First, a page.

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Neurophysiology and neuroanatomy of reflexive and voluntary saccades in non-human primates.

Research paper by Kevin K Johnston, Stefan S Everling

Indexed on: 23 Oct '08Published on: 23 Oct '08Published in: Brain and Cognition



Abstract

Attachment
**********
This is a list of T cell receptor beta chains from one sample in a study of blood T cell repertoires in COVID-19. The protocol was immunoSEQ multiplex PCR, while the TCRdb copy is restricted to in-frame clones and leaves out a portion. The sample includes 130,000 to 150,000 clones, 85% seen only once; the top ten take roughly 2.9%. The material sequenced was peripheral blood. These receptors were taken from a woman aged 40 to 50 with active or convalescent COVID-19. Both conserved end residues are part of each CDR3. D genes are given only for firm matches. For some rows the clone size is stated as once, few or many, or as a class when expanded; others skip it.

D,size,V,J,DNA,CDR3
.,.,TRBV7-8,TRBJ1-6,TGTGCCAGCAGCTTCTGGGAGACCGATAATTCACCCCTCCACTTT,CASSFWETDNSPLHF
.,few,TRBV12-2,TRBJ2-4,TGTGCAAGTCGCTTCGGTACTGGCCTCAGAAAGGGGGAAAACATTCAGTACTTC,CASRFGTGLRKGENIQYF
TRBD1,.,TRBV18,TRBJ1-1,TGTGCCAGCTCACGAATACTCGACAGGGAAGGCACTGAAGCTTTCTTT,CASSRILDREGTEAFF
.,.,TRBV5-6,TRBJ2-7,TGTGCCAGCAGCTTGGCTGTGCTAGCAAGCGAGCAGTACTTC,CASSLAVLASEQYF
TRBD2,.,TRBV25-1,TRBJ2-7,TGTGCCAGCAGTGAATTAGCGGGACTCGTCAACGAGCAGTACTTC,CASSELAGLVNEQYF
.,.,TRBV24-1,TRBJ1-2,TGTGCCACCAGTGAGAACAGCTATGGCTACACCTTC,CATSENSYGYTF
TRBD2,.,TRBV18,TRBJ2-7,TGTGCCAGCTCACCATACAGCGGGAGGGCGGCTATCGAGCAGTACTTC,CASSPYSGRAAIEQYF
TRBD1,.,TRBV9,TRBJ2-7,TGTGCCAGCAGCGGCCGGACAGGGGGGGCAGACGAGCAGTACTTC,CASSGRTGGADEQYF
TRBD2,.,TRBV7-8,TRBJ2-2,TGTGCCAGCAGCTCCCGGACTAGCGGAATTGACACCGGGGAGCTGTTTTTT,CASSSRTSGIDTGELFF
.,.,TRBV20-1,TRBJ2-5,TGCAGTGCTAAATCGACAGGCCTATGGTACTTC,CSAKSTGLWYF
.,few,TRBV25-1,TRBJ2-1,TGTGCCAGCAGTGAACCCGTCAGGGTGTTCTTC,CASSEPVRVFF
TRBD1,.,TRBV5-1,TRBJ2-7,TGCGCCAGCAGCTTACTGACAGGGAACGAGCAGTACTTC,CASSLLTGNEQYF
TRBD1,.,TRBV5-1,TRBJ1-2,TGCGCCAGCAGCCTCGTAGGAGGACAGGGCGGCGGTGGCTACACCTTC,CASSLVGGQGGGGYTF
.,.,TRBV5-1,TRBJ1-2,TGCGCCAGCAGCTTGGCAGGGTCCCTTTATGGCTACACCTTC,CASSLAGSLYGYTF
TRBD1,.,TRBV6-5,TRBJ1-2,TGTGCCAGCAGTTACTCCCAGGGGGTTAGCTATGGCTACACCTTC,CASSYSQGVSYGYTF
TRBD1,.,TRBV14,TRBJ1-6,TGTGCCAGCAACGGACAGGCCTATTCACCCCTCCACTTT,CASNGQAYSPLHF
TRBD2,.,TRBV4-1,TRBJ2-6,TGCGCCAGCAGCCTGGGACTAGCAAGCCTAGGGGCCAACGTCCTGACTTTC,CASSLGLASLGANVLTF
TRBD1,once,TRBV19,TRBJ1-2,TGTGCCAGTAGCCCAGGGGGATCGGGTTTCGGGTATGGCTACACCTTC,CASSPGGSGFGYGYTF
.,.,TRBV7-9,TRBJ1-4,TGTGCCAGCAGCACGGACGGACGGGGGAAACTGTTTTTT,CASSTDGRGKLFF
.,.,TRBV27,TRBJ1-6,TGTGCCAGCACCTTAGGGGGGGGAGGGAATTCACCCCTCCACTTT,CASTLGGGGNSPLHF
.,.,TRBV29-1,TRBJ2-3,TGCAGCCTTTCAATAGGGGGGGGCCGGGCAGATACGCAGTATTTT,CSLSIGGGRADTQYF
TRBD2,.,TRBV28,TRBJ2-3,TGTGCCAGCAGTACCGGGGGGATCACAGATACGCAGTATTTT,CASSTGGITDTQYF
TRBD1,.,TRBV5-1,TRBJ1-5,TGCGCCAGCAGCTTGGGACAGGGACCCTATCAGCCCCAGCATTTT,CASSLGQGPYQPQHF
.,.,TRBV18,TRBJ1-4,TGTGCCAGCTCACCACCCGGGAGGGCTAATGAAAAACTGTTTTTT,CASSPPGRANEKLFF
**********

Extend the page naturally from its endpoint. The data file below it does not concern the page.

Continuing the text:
A multitude of cognitive functions can easily be tested by a number of relatively simple saccadic eye movement tasks. This approach has been employed extensively with patient populations to investigate the functional deficits associated with psychiatric disorders. Neurophysiological studies in non-human primates performing the same tasks have begun to provide us with insights into the neural mechanisms underlying many cognitive functions. Here, we review studies that have investigated single neuron activity in the superior colliculus (see glossary), frontal eye field, supplementary eye field, dorsolateral prefrontal cortex, anterior cingulate (see glossary) cortex and lateral intraparietal area associated with the performance of visually guided saccades, anti-saccades and memory-guided saccades in awake behaving monkeys.